A Honduran man was the first asylum seeker to be forced to return to Mexico under the Trump administration’s newly-announced “Migration Protection Protocols” policy, which requires some vulnerable Central American asylum seekers to wait in Mexico while their claims play out. In Tijuana, the man, according to NBC News, “asked for directions to a shelter, the source said.”
The Trump administration claimed the policy “will help restore a safe and orderly immigration process,” but it’s the Trump administration that has been making asylum claims at the southern border more difficult,by severely limiting how many people can present themselves at the border every day, pushing others to more dangerous—and deadly—areas of the border.
What the policy promises to be, advocates say, is a logistical nightmare. Supposedly, Vox reports, “when the court date arrives, the migrant will return to the port of entry and be escorted to an immigration courthouse in San Diego for the hearing, then returned to Mexico afterward for another wait before another hearing.”
But what guarantee is there that the asylum seeker will be safe, when two teen asylum seekers were murdered in Tijuana last month? Once in Mexico, what’s the guarantee they’ll really be able to return to the U.S.? Tijuana officials have said many shelter are already packed, so where will asylum seekers stay in the meantime while they wait? Perhaps Department of Homeland Security Secretary Kirstjen Nielsen should be asked about this—if she ever bothers to show up to her Congressional hearing.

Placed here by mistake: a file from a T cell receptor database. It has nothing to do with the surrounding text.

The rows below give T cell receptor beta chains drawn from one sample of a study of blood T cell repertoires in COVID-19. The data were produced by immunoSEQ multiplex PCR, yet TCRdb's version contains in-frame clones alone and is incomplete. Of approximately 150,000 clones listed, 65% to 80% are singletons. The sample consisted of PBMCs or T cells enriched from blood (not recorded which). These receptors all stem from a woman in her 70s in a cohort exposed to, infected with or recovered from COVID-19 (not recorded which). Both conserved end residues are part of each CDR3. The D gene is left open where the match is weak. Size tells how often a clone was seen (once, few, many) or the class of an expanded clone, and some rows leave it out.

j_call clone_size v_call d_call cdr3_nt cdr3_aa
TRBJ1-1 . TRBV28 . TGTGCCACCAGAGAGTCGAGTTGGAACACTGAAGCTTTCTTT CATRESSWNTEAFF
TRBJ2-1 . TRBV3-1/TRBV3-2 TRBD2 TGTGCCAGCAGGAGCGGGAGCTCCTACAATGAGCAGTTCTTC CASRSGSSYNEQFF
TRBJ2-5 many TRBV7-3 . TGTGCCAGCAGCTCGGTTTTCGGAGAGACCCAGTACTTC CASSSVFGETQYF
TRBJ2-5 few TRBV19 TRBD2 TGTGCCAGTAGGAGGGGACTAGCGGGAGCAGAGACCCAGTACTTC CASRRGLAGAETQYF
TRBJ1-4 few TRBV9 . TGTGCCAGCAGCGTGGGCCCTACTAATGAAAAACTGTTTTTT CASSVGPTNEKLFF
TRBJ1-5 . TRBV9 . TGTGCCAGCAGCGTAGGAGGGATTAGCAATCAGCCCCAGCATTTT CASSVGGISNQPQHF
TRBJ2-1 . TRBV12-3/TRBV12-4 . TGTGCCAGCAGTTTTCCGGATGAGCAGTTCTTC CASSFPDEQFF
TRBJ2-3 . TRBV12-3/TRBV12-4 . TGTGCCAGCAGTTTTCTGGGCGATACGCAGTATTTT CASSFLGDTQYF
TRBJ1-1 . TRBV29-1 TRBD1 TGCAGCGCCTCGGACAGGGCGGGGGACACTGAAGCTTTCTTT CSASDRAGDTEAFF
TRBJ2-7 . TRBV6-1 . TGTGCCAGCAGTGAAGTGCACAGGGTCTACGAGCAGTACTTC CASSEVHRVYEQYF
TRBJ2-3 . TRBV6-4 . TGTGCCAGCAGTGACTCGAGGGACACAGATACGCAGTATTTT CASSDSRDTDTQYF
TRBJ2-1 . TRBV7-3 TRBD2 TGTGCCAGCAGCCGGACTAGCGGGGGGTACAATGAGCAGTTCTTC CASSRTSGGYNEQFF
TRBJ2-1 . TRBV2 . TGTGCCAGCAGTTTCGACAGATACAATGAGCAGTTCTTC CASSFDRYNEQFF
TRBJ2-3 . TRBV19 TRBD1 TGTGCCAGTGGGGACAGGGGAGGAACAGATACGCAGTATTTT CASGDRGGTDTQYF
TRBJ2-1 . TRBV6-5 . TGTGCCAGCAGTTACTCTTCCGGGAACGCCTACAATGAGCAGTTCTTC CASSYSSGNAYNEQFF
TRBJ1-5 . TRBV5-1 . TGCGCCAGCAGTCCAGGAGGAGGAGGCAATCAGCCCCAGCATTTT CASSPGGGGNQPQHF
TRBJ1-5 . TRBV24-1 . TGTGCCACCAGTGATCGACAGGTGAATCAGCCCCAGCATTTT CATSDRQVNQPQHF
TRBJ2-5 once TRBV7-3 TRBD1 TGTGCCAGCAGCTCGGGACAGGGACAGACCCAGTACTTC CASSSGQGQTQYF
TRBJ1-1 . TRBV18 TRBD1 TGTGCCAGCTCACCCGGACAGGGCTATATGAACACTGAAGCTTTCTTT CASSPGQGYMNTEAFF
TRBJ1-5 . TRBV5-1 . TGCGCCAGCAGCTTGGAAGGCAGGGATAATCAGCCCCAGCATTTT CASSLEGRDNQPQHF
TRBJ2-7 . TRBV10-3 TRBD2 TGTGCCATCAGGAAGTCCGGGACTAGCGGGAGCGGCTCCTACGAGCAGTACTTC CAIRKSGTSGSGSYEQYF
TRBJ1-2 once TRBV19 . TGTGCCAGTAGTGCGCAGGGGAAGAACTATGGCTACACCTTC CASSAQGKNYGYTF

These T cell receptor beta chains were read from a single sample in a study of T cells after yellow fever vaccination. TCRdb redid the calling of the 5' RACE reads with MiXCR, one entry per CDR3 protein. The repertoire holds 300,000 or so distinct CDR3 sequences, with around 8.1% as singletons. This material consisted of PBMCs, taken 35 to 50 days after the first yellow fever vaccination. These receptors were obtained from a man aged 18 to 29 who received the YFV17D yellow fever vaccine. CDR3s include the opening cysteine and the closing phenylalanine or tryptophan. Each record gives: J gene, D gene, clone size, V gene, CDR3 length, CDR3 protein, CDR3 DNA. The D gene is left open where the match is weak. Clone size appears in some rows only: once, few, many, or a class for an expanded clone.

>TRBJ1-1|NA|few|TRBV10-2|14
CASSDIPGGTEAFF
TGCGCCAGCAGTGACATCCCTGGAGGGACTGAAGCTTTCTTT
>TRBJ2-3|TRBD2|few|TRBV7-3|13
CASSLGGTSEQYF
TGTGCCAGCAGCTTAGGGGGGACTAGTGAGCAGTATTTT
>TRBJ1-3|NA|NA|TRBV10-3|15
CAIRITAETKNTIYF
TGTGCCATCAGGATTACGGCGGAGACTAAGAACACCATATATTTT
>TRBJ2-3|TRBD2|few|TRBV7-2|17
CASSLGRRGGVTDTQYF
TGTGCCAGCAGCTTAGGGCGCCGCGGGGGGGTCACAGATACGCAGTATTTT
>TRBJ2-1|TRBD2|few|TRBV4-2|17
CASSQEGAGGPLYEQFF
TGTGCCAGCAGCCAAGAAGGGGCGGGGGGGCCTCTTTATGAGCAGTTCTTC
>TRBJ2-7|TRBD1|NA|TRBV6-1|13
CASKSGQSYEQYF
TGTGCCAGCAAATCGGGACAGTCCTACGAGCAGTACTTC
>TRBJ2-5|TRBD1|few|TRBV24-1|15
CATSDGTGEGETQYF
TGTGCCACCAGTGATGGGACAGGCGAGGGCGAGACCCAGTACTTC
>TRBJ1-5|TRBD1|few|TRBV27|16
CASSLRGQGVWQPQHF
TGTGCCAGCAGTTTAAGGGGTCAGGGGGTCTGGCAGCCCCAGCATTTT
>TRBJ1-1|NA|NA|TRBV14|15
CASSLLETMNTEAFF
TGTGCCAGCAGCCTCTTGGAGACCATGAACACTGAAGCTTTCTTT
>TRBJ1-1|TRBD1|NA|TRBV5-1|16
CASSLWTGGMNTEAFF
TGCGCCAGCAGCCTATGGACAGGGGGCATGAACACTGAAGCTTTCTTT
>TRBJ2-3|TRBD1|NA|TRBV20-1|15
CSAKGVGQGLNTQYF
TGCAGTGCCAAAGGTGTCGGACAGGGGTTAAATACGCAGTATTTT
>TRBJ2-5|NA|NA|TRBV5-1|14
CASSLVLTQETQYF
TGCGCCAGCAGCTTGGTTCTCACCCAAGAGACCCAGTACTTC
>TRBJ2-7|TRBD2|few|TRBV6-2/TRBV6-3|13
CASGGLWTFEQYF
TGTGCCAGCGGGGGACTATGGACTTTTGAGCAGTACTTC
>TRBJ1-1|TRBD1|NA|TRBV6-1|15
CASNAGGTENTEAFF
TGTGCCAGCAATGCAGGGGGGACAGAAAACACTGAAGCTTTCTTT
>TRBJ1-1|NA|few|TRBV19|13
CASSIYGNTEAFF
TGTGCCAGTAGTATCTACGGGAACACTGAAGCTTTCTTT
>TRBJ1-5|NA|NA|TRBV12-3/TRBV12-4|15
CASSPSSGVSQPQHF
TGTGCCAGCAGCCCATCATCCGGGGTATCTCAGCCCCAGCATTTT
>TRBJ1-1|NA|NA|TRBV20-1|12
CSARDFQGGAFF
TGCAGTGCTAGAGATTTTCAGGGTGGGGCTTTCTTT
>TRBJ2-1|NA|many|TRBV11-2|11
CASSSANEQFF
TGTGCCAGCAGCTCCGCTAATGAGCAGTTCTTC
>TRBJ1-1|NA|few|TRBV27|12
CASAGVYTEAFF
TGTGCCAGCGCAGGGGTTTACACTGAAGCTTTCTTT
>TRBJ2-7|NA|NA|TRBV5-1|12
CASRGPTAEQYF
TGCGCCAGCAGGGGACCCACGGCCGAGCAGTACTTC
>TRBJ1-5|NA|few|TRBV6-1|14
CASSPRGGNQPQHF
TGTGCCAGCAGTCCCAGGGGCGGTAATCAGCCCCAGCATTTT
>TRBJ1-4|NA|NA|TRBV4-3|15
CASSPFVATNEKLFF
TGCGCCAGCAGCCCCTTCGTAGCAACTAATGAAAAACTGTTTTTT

Advocates are already promising to challenge the horrific policy in court. “Pushing asylum-seekers back into Mexico is absolutely illegal under U.S. immigration law,” Eleanor Acer of Human Rights First told The Daily Beast. “This scheme will increase, rather than decrease, the humanitarian debacle at the border.”